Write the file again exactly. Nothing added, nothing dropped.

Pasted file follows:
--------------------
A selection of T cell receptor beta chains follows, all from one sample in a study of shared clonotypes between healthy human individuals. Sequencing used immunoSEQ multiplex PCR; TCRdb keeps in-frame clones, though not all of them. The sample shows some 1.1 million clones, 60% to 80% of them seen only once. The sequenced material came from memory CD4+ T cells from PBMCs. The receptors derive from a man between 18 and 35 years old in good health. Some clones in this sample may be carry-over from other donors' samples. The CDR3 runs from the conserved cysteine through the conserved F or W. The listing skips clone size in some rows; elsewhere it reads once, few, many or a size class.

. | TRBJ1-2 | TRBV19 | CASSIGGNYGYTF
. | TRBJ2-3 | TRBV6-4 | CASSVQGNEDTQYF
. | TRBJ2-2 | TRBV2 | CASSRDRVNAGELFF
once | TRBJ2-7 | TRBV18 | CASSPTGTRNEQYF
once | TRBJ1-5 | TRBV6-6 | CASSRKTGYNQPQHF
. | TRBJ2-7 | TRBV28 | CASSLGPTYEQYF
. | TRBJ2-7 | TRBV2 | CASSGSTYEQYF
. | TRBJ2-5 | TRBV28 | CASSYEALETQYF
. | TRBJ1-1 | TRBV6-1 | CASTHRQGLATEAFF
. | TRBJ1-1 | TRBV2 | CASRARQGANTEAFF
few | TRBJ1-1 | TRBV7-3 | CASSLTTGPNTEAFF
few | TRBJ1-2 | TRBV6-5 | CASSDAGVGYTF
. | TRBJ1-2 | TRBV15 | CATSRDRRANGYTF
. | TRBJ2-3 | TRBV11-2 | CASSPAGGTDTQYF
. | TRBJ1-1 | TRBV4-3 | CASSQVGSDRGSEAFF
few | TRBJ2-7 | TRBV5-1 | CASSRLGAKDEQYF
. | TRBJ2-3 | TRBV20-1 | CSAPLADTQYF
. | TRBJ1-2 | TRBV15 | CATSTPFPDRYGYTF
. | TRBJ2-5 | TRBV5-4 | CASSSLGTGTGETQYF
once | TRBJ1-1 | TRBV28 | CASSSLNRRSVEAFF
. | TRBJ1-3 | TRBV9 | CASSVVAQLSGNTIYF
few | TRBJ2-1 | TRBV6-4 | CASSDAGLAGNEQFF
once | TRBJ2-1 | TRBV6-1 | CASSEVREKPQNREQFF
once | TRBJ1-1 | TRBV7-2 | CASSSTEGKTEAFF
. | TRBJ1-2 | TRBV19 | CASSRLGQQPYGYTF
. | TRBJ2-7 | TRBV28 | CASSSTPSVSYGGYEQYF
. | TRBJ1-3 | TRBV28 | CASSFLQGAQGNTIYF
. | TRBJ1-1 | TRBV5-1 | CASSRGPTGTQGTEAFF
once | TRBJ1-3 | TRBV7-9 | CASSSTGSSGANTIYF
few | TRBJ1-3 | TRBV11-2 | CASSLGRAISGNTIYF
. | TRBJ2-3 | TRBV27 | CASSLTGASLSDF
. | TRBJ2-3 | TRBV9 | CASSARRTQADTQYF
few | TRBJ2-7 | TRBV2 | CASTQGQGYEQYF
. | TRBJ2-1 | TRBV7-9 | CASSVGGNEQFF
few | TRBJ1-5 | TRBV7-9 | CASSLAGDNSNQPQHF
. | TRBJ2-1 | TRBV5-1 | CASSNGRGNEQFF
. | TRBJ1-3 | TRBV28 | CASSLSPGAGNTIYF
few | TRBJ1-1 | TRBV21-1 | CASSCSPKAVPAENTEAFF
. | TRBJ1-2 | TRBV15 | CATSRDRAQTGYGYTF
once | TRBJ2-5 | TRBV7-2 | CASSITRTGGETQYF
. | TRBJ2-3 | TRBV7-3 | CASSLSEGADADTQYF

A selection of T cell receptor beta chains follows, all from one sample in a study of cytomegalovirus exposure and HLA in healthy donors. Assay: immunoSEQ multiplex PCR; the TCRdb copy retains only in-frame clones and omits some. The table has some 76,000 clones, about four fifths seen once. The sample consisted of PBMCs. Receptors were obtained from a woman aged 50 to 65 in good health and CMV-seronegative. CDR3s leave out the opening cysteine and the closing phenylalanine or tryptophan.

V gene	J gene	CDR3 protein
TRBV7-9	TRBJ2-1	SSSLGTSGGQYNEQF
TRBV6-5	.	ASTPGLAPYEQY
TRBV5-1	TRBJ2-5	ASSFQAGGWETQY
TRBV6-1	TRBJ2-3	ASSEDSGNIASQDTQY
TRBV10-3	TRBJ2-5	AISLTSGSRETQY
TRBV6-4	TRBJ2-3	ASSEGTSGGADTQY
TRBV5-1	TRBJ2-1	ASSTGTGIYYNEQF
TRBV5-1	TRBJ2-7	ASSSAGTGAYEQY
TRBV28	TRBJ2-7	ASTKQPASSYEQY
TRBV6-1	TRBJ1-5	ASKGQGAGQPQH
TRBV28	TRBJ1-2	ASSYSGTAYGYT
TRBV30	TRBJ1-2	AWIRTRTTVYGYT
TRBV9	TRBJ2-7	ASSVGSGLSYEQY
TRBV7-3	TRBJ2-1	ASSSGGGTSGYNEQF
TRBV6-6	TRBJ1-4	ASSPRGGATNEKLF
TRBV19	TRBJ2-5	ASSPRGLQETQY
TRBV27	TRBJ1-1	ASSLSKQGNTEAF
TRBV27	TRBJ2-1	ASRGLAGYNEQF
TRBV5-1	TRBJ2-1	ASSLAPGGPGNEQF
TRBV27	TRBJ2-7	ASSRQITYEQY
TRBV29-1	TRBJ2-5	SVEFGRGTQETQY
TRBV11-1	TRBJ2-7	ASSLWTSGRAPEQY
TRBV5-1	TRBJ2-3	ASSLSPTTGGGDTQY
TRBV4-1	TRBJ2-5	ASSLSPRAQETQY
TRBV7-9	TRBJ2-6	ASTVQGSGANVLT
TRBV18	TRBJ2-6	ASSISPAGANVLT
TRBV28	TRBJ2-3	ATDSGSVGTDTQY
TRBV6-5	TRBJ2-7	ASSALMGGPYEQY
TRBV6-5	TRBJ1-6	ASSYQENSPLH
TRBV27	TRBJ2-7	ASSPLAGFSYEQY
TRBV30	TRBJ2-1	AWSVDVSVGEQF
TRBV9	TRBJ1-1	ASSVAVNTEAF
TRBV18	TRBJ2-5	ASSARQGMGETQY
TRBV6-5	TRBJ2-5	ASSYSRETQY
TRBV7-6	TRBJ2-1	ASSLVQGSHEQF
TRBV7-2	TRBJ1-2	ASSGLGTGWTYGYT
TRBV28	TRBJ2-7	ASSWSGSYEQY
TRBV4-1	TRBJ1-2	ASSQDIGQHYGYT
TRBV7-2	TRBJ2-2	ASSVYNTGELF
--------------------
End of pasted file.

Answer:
A selection of T cell receptor beta chains follows, all from one sample in a study of shared clonotypes between healthy human individuals. Sequencing used immunoSEQ multiplex PCR; TCRdb keeps in-frame clones, though not all of them. The sample shows some 1.1 million clones, 60% to 80% of them seen only once. The sequenced material came from memory CD4+ T cells from PBMCs. The receptors derive from a man between 18 and 35 years old in good health. Some clones in this sample may be carry-over from other donors' samples. The CDR3 runs from the conserved cysteine through the conserved F or W. The listing skips clone size in some rows; elsewhere it reads once, few, many or a size class.

. | TRBJ1-2 | TRBV19 | CASSIGGNYGYTF
. | TRBJ2-3 | TRBV6-4 | CASSVQGNEDTQYF
. | TRBJ2-2 | TRBV2 | CASSRDRVNAGELFF
once | TRBJ2-7 | TRBV18 | CASSPTGTRNEQYF
once | TRBJ1-5 | TRBV6-6 | CASSRKTGYNQPQHF
. | TRBJ2-7 | TRBV28 | CASSLGPTYEQYF
. | TRBJ2-7 | TRBV2 | CASSGSTYEQYF
. | TRBJ2-5 | TRBV28 | CASSYEALETQYF
. | TRBJ1-1 | TRBV6-1 | CASTHRQGLATEAFF
. | TRBJ1-1 | TRBV2 | CASRARQGANTEAFF
few | TRBJ1-1 | TRBV7-3 | CASSLTTGPNTEAFF
few | TRBJ1-2 | TRBV6-5 | CASSDAGVGYTF
. | TRBJ1-2 | TRBV15 | CATSRDRRANGYTF
. | TRBJ2-3 | TRBV11-2 | CASSPAGGTDTQYF
. | TRBJ1-1 | TRBV4-3 | CASSQVGSDRGSEAFF
few | TRBJ2-7 | TRBV5-1 | CASSRLGAKDEQYF
. | TRBJ2-3 | TRBV20-1 | CSAPLADTQYF
. | TRBJ1-2 | TRBV15 | CATSTPFPDRYGYTF
. | TRBJ2-5 | TRBV5-4 | CASSSLGTGTGETQYF
once | TRBJ1-1 | TRBV28 | CASSSLNRRSVEAFF
. | TRBJ1-3 | TRBV9 | CASSVVAQLSGNTIYF
few | TRBJ2-1 | TRBV6-4 | CASSDAGLAGNEQFF
once | TRBJ2-1 | TRBV6-1 | CASSEVREKPQNREQFF
once | TRBJ1-1 | TRBV7-2 | CASSSTEGKTEAFF
. | TRBJ1-2 | TRBV19 | CASSRLGQQPYGYTF
. | TRBJ2-7 | TRBV28 | CASSSTPSVSYGGYEQYF
. | TRBJ1-3 | TRBV28 | CASSFLQGAQGNTIYF
. | TRBJ1-1 | TRBV5-1 | CASSRGPTGTQGTEAFF
once | TRBJ1-3 | TRBV7-9 | CASSSTGSSGANTIYF
few | TRBJ1-3 | TRBV11-2 | CASSLGRAISGNTIYF
. | TRBJ2-3 | TRBV27 | CASSLTGASLSDF
. | TRBJ2-3 | TRBV9 | CASSARRTQADTQYF
few | TRBJ2-7 | TRBV2 | CASTQGQGYEQYF
. | TRBJ2-1 | TRBV7-9 | CASSVGGNEQFF
few | TRBJ1-5 | TRBV7-9 | CASSLAGDNSNQPQHF
. | TRBJ2-1 | TRBV5-1 | CASSNGRGNEQFF
. | TRBJ1-3 | TRBV28 | CASSLSPGAGNTIYF
few | TRBJ1-1 | TRBV21-1 | CASSCSPKAVPAENTEAFF
. | TRBJ1-2 | TRBV15 | CATSRDRAQTGYGYTF
once | TRBJ2-5 | TRBV7-2 | CASSITRTGGETQYF
. | TRBJ2-3 | TRBV7-3 | CASSLSEGADADTQYF

A selection of T cell receptor beta chains follows, all from one sample in a study of cytomegalovirus exposure and HLA in healthy donors. Assay: immunoSEQ multiplex PCR; the TCRdb copy retains only in-frame clones and omits some. The table has some 76,000 clones, about four fifths seen once. The sample consisted of PBMCs. Receptors were obtained from a woman aged 50 to 65 in good health and CMV-seronegative. CDR3s leave out the opening cysteine and the closing phenylalanine or tryptophan.

V gene	J gene	CDR3 protein
TRBV7-9	TRBJ2-1	SSSLGTSGGQYNEQF
TRBV6-5	.	ASTPGLAPYEQY
TRBV5-1	TRBJ2-5	ASSFQAGGWETQY
TRBV6-1	TRBJ2-3	ASSEDSGNIASQDTQY
TRBV10-3	TRBJ2-5	AISLTSGSRETQY
TRBV6-4	TRBJ2-3	ASSEGTSGGADTQY
TRBV5-1	TRBJ2-1	ASSTGTGIYYNEQF
TRBV5-1	TRBJ2-7	ASSSAGTGAYEQY
TRBV28	TRBJ2-7	ASTKQPASSYEQY
TRBV6-1	TRBJ1-5	ASKGQGAGQPQH
TRBV28	TRBJ1-2	ASSYSGTAYGYT
TRBV30	TRBJ1-2	AWIRTRTTVYGYT
TRBV9	TRBJ2-7	ASSVGSGLSYEQY
TRBV7-3	TRBJ2-1	ASSSGGGTSGYNEQF
TRBV6-6	TRBJ1-4	ASSPRGGATNEKLF
TRBV19	TRBJ2-5	ASSPRGLQETQY
TRBV27	TRBJ1-1	ASSLSKQGNTEAF
TRBV27	TRBJ2-1	ASRGLAGYNEQF
TRBV5-1	TRBJ2-1	ASSLAPGGPGNEQF
TRBV27	TRBJ2-7	ASSRQITYEQY
TRBV29-1	TRBJ2-5	SVEFGRGTQETQY
TRBV11-1	TRBJ2-7	ASSLWTSGRAPEQY
TRBV5-1	TRBJ2-3	ASSLSPTTGGGDTQY
TRBV4-1	TRBJ2-5	ASSLSPRAQETQY
TRBV7-9	TRBJ2-6	ASTVQGSGANVLT
TRBV18	TRBJ2-6	ASSISPAGANVLT
TRBV28	TRBJ2-3	ATDSGSVGTDTQY
TRBV6-5	TRBJ2-7	ASSALMGGPYEQY
TRBV6-5	TRBJ1-6	ASSYQENSPLH
TRBV27	TRBJ2-7	ASSPLAGFSYEQY
TRBV30	TRBJ2-1	AWSVDVSVGEQF
TRBV9	TRBJ1-1	ASSVAVNTEAF
TRBV18	TRBJ2-5	ASSARQGMGETQY
TRBV6-5	TRBJ2-5	ASSYSRETQY
TRBV7-6	TRBJ2-1	ASSLVQGSHEQF
TRBV7-2	TRBJ1-2	ASSGLGTGWTYGYT
TRBV28	TRBJ2-7	ASSWSGSYEQY
TRBV4-1	TRBJ1-2	ASSQDIGQHYGYT
TRBV7-2	TRBJ2-2	ASSVYNTGELF